Why Apple Won’t Buy Epic (Sorry, Jim!)
So last week Jim Cramer of CNBC suggested that Apple ought to buy leading electronic health record provider Epic Systems in order to prove to the investor community that Apple’s services revenue could be a serious addition to the possibly-dwindling iPhone revenue stream.
“It’s time for them to make a big, splashy acquisition … in the software space,” Cramer said. “The idea here is that this would make the service revenue stream a larger piece of the pie [and] it would force investors and analysts to reevaluate Apple as more than just a hardware company.”
Further, Cramer argues at CNBC that Apple could use an Epic acquisition to become the universal repository for patient data that the system badly needs:
“If Apple wants to become the universal electronic health records provider, to be the handshake between, say, the Watch’s data and the system, they’re going to need to break into this market big, and the best way to do that is by acquiring the best: Epic.”
I’ve been a Cramer fan for years because despite the horns and bugles and sirens on the show the guy seemed to know what he’s talking about — but I’ve been an Apple fan and investor (full disclosure) for even longer and on this one Cramer just isn’t making sense.
So let’s look at the “serious services revenue” and “universal health record” angles Cramer’s preaching.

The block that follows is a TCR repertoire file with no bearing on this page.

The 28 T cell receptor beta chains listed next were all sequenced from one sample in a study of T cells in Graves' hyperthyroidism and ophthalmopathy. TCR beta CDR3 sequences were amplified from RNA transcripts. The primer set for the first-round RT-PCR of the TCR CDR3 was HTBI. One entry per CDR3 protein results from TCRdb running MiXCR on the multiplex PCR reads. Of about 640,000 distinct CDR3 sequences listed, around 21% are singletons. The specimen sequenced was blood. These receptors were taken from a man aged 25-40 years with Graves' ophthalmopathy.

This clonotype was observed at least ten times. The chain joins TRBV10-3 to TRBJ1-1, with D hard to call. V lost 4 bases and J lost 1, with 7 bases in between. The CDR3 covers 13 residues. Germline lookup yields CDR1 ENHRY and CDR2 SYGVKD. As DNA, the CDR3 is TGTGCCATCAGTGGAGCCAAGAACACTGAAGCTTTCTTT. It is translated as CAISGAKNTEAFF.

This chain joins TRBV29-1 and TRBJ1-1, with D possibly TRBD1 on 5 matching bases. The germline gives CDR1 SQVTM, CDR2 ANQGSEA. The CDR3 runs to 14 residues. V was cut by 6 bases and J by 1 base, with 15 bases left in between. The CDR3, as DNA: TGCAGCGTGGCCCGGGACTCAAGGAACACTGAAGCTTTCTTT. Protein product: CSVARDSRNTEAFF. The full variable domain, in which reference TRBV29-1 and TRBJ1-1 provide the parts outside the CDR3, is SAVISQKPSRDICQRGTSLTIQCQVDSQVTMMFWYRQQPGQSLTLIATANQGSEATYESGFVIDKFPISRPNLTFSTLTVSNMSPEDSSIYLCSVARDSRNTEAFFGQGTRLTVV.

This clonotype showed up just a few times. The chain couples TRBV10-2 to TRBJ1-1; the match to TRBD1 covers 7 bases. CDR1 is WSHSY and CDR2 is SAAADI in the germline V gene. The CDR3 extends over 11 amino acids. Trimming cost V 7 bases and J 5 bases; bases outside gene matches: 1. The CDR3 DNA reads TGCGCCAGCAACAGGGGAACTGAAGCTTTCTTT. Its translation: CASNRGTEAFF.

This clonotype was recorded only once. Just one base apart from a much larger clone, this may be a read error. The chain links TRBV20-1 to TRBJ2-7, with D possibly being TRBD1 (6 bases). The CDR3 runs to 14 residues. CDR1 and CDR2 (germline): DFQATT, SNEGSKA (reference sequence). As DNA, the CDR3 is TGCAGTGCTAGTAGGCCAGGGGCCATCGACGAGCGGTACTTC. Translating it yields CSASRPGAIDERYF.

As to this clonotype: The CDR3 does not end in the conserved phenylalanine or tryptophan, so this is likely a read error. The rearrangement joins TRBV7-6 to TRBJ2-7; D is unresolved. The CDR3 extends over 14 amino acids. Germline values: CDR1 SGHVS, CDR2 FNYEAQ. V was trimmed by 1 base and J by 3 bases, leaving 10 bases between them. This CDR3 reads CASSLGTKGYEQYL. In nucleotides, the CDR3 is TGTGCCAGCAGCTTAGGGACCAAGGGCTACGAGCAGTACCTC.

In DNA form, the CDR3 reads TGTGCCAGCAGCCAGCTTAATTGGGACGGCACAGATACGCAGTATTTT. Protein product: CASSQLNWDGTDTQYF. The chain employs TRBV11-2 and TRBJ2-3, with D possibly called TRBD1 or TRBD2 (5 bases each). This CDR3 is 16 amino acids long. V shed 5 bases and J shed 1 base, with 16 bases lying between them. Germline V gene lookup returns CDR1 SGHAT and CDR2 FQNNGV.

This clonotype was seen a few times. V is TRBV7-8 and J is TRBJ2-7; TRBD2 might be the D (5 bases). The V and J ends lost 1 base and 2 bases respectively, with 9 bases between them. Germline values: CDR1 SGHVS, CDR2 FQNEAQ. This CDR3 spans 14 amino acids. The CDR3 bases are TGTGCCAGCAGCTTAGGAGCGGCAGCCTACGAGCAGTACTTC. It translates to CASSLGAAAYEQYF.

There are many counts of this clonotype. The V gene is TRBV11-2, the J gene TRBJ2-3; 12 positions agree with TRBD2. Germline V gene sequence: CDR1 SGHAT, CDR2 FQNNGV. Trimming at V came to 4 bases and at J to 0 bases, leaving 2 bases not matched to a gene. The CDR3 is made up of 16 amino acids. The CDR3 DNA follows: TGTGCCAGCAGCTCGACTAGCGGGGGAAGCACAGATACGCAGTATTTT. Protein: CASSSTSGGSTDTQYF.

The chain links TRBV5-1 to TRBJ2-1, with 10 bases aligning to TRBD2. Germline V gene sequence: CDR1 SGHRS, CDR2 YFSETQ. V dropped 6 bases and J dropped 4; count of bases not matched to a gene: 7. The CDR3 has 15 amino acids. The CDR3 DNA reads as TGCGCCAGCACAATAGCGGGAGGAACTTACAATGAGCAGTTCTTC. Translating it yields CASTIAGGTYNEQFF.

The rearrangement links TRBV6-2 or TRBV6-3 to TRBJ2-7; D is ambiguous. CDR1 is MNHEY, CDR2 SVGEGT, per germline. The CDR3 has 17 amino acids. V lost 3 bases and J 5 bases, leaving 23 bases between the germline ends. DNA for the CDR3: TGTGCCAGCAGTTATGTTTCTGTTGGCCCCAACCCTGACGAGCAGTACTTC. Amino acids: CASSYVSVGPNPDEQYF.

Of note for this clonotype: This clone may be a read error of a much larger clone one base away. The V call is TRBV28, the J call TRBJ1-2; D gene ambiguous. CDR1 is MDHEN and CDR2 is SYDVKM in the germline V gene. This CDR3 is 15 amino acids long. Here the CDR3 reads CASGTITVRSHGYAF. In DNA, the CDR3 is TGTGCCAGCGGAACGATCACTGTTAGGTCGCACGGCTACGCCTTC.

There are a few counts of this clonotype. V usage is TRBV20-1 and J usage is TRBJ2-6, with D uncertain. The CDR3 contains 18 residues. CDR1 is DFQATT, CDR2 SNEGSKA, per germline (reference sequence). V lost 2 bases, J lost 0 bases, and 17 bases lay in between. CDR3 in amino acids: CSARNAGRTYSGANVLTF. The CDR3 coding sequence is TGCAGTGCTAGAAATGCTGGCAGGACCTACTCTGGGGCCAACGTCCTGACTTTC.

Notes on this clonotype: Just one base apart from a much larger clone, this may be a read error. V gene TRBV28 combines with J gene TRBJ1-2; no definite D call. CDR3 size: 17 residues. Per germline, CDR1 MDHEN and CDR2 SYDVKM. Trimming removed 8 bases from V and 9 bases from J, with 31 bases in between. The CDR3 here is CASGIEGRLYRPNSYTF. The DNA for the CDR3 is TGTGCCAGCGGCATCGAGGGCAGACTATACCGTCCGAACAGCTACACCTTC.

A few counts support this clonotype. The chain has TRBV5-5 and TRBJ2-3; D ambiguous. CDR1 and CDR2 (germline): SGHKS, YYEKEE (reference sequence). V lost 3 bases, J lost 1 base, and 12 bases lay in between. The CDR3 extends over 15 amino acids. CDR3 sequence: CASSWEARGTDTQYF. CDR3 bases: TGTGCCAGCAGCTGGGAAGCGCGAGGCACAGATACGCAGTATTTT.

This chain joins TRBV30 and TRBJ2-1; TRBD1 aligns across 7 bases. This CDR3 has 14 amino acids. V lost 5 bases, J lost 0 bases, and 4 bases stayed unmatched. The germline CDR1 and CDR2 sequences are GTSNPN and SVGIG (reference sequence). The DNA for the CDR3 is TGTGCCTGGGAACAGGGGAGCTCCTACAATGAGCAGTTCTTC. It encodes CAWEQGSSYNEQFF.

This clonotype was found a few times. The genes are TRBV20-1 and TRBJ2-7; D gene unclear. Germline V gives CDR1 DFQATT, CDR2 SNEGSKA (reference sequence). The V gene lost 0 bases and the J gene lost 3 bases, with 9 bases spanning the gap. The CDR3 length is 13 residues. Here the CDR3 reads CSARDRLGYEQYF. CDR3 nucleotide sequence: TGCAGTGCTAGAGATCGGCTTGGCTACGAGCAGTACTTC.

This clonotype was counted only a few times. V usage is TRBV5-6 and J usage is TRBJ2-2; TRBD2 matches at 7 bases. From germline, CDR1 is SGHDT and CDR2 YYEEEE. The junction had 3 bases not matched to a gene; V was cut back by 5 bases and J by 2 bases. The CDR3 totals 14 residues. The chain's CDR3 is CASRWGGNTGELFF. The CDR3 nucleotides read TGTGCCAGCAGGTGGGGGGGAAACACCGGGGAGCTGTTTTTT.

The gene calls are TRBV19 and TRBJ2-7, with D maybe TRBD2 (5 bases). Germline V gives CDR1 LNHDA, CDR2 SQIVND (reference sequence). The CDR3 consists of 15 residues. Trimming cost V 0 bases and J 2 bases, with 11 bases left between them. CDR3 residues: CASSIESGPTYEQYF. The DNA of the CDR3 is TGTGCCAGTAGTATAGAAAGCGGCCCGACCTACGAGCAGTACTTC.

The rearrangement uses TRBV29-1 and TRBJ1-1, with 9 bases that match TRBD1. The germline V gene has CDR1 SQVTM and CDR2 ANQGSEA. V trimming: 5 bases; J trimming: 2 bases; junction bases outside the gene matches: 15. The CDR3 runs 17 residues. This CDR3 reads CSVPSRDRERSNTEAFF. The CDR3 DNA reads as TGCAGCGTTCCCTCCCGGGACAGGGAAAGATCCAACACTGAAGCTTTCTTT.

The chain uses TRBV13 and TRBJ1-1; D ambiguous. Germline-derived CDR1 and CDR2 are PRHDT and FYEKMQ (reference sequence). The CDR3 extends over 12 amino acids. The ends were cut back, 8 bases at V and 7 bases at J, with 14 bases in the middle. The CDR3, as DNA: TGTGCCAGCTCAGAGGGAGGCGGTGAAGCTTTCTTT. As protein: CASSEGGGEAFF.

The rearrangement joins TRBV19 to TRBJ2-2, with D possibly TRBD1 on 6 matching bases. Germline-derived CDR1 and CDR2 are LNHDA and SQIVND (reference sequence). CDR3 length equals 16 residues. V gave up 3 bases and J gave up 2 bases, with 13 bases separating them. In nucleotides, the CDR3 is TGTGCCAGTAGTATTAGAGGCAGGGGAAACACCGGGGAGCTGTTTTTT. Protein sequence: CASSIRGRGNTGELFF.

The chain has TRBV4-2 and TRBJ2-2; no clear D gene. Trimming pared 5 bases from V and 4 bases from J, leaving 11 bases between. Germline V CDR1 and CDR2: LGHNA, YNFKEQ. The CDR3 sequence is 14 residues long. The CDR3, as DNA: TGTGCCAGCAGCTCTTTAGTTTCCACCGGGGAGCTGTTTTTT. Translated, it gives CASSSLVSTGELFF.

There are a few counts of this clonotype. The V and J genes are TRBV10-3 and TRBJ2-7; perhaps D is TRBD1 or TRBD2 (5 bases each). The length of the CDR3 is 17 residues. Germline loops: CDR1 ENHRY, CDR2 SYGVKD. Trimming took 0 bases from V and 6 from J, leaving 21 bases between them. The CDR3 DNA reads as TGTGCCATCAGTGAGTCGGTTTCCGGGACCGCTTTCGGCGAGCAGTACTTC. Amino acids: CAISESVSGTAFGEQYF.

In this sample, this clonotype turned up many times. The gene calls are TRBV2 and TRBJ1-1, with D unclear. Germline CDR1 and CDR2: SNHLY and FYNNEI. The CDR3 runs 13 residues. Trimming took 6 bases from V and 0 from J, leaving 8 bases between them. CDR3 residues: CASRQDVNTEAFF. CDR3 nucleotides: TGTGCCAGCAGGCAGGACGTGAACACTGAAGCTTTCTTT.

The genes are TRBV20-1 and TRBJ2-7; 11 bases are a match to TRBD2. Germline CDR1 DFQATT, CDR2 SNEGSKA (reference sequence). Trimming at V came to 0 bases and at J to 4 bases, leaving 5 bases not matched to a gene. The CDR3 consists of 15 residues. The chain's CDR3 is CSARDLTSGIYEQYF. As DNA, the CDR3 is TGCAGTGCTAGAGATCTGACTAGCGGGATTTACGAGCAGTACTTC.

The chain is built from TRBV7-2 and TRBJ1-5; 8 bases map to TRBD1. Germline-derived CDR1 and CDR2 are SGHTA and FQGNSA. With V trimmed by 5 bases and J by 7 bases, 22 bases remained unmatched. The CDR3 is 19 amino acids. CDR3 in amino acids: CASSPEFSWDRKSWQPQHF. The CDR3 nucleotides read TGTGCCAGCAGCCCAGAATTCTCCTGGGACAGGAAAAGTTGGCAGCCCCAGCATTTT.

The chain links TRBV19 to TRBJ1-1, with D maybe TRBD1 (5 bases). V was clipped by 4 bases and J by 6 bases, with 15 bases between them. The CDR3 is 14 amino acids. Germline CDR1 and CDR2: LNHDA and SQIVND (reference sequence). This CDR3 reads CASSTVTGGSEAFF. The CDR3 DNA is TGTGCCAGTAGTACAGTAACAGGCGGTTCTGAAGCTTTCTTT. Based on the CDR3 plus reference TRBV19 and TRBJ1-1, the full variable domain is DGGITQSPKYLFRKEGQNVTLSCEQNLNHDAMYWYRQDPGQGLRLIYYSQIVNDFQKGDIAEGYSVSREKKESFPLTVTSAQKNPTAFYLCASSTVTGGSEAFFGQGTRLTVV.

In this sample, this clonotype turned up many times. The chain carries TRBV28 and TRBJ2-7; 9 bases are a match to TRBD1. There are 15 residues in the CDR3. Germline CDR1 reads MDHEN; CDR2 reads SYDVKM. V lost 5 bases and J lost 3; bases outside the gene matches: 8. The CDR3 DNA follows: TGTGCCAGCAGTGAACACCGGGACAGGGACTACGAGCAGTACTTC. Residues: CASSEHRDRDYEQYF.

Apple Watch Revenue is Epic x 2
Apple is a hugely profitable company with millions of loyal customers, and made more than $275 Billion dollars in 2018, more than twice the revenue at Google or Microsoft, and five times revenue at Facebook. The main engine of that revenue is the iPhone and, yes, with the Chinese economy faltering Apple just took a hit on iPhone sales.
Services revenue, however, continues to climb, from $15B and change five years ago to about $30B in 2017, then $40B in 2018.
For context, that’s about how much Delta Airlines or Best Buy make in a year, while Epic Systems makes less than $3B a year— a half of Apple’s estimated revenue from the Apple Watch alone.
In fact, the top five EHR industry companies combined brought in less than $15B in 2017.
Hard to imagine how adding $3B to the $40B Apple Services is already making (and growing at 25% per year) is going to make analysts think “hey, maybe we should take services revenue seriously!”
Why Buy an EHR Vendor if the Data is Already in iOS?
Cramer’s second argument is that if Apple buys Epic, the market (if not the revenue) leader in EHRs, it could have access to their health records and that would give Apple a boost in becoming a universal repository of health records.
The problem with this argument is that Apple already has deals with more than 160 major US health systems, from Stanford to Yale New Haven to Johns Hopkins to Mount Sinai, to enable their medical records to be displayed in the iOS Health App.
As of June 2018, Apple has opened up secure access to all those medical records to developers, “to create an ecosystem of apps that use health record data to better manage medications, nutrition plans, diagnosed diseases and more.”
Bottom line: I’m really not sure what additional benefit Apple could accrue by purchasing any of the teeny-tiny EHR vendors. As I asked Jim on Twitter:
Apple doesn’t want or need to build or own an EHR — not for a splashy acquisition and not to please analysts and definitely not to gain access to data. Apple wants to give millions of iOS/watchOS developers secure access to health data — so they can build amazing apps for their nearly one billion active users.
And that’s exactly what Apple is doing.